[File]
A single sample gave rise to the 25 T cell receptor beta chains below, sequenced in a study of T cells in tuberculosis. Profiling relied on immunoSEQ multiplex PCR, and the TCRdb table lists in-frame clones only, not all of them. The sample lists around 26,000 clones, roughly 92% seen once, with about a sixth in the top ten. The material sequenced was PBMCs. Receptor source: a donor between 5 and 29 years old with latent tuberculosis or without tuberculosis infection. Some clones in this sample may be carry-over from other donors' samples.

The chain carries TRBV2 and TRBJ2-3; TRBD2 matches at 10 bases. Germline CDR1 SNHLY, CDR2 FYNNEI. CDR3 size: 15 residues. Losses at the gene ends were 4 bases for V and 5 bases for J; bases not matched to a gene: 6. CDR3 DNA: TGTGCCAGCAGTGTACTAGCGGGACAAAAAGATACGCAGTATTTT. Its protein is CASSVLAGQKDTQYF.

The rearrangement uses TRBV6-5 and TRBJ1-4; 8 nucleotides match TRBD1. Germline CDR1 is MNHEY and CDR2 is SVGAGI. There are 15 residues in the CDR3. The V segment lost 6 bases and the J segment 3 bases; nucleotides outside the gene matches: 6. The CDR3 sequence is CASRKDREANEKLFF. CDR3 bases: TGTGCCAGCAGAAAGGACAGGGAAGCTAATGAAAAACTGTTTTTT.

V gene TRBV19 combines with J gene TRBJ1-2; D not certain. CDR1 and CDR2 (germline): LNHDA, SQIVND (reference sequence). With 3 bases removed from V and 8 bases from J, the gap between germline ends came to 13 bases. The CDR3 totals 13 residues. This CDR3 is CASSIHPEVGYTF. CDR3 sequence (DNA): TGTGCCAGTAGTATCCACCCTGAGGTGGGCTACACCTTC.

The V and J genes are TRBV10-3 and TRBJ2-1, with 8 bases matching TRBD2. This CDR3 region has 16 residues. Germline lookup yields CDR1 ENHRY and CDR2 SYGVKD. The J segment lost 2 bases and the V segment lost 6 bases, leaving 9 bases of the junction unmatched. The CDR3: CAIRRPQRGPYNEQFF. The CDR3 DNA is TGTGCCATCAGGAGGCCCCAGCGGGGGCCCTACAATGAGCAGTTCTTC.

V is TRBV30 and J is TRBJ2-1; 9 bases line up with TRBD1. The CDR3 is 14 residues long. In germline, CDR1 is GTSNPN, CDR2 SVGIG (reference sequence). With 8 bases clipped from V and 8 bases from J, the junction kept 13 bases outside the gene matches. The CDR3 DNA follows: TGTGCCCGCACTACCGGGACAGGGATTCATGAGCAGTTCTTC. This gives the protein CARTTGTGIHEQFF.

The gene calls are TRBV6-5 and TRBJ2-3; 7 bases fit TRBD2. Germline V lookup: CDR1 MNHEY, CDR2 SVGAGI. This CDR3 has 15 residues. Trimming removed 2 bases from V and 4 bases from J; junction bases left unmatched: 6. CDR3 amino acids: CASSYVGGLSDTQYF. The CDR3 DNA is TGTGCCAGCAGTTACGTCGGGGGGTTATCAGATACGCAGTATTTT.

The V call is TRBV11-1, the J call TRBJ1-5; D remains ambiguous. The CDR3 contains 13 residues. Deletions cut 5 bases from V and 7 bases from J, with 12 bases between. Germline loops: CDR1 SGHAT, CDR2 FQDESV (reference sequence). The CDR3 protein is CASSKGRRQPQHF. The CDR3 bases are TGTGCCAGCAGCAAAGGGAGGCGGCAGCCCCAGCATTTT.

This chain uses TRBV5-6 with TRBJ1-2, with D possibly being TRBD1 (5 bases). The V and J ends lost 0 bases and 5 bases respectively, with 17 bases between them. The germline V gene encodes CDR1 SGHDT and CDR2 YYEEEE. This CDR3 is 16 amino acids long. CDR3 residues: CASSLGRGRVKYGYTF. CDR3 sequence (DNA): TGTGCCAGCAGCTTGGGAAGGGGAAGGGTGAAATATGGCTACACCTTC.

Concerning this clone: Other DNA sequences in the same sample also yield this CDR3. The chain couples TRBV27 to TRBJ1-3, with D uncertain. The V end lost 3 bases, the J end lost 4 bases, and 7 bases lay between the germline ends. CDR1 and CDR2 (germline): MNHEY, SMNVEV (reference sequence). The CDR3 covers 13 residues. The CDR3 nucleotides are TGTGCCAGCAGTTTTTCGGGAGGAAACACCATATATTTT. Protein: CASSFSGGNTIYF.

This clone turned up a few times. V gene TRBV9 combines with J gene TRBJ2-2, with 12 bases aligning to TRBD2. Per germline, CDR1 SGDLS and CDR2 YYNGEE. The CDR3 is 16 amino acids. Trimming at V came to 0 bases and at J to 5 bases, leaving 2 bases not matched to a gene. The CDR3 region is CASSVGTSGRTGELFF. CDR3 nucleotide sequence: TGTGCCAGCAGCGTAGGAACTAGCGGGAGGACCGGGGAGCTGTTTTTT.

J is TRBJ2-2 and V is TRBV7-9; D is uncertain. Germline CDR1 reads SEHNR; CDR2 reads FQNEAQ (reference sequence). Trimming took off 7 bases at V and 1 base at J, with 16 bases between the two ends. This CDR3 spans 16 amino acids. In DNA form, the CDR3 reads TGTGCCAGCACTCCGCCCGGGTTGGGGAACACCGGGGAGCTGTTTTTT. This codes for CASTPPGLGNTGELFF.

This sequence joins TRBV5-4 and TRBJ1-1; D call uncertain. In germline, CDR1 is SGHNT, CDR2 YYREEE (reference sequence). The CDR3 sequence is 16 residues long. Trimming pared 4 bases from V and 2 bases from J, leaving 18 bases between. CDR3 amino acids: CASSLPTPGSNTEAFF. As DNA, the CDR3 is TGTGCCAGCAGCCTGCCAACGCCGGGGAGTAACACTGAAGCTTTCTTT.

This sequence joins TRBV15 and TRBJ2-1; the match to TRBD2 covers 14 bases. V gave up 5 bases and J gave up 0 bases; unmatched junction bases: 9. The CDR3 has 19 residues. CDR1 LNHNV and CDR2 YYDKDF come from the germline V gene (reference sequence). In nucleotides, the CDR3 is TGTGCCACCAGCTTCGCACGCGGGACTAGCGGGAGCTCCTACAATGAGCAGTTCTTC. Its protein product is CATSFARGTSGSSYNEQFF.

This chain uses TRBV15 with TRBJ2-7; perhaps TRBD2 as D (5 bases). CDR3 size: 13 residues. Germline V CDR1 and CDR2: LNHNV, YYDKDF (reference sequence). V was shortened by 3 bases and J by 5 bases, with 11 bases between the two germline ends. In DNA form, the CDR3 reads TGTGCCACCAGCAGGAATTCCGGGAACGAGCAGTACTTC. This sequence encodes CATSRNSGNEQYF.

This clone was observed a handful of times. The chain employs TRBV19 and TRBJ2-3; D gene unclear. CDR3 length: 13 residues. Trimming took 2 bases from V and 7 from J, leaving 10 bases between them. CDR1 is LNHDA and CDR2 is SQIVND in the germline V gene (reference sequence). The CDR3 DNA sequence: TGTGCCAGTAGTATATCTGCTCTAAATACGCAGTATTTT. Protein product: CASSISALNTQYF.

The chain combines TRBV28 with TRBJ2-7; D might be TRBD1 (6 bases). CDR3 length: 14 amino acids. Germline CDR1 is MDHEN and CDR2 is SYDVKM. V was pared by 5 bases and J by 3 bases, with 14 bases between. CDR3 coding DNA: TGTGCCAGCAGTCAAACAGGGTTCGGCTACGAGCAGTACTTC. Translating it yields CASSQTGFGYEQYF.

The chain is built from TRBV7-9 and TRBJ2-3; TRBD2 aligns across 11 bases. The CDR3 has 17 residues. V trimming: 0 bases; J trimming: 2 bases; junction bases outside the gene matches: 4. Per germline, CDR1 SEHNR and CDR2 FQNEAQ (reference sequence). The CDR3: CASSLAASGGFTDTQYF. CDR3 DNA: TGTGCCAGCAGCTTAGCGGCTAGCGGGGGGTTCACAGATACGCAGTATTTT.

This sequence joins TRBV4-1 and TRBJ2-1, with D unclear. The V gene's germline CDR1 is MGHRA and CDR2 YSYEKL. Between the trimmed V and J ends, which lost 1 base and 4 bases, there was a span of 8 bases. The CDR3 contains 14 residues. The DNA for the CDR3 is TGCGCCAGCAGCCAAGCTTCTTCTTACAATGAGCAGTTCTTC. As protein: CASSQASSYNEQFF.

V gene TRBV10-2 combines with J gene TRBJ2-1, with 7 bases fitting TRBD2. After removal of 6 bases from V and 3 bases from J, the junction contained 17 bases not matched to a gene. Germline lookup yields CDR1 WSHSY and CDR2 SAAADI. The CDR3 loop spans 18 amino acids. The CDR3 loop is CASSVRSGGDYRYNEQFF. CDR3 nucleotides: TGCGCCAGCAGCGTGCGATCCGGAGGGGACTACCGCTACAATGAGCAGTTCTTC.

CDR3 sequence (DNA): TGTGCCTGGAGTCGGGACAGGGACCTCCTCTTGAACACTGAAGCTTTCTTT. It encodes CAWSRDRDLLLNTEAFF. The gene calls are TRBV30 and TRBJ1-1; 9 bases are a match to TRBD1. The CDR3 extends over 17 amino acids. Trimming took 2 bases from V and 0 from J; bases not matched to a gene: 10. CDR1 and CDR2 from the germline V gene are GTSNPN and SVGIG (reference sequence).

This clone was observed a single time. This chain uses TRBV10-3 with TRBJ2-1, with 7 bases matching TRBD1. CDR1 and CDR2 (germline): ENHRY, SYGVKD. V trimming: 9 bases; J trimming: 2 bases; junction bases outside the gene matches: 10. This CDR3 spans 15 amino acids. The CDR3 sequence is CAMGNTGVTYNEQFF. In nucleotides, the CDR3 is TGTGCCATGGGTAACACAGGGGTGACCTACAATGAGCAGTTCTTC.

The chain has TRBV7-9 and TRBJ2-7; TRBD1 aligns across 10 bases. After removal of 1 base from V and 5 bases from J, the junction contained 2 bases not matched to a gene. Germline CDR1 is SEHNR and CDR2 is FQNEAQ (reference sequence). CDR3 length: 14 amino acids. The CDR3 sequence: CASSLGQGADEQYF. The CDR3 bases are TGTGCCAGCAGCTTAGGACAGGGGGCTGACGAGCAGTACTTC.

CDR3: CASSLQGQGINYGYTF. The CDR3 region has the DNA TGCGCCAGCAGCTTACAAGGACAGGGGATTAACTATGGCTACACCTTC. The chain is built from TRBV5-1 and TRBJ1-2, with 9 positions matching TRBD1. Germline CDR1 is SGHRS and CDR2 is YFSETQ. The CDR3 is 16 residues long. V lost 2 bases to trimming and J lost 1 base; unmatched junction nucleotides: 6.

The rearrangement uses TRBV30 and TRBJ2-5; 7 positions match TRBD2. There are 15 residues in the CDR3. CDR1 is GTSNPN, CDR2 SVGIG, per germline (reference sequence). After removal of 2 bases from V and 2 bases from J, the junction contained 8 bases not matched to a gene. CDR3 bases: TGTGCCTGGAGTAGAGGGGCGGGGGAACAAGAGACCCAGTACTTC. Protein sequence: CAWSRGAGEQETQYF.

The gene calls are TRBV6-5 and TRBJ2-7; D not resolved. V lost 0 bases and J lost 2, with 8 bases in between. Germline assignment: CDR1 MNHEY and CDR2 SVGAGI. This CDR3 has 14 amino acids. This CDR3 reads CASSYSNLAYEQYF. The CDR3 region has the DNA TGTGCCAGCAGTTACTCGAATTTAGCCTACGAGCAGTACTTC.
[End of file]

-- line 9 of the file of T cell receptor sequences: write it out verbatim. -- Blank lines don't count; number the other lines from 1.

This chain uses TRBV5-6 with TRBJ1-2, with D possibly being TRBD1 (5 bases). The V and J ends lost 0 bases and 5 bases respectively, with 17 bases between them. The germline V gene encodes CDR1 SGHDT and CDR2 YYEEEE. This CDR3 is 16 amino acids long. CDR3 residues: CASSLGRGRVKYGYTF. CDR3 sequence (DNA): TGTGCCAGCAGCTTGGGAAGGGGAAGGGTGAAATATGGCTACACCTTC.